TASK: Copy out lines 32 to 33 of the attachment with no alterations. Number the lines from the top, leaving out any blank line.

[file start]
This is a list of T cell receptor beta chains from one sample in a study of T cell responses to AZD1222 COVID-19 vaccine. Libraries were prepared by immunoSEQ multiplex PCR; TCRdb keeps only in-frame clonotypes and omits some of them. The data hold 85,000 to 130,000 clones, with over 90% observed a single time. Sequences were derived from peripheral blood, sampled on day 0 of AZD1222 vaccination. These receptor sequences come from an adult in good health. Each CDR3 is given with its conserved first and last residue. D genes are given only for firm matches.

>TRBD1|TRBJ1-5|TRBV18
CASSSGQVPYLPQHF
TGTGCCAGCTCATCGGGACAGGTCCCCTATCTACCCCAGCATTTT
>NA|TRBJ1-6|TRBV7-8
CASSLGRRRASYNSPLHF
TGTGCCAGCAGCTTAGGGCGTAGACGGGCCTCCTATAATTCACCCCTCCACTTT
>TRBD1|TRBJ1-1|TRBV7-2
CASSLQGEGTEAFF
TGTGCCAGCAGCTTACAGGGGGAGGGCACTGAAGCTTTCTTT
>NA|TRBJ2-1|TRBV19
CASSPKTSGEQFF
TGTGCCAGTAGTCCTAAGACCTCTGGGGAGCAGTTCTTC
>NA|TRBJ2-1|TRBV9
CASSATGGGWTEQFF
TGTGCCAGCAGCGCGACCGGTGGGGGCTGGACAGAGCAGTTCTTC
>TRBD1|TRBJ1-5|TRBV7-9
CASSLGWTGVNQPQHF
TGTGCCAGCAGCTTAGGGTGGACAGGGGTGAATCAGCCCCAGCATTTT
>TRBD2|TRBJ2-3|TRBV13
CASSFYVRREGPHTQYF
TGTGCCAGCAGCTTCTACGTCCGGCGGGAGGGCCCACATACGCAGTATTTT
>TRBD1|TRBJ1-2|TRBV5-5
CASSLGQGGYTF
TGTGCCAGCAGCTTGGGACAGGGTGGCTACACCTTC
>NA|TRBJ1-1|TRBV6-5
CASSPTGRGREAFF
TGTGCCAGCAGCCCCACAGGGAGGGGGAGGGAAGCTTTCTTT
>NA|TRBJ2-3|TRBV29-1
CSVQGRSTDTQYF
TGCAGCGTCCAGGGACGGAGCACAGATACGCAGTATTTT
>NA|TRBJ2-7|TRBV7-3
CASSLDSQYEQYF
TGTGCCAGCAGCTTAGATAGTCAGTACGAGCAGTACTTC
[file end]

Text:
>NA|TRBJ2-7|TRBV7-3
CASSLDSQYEQYF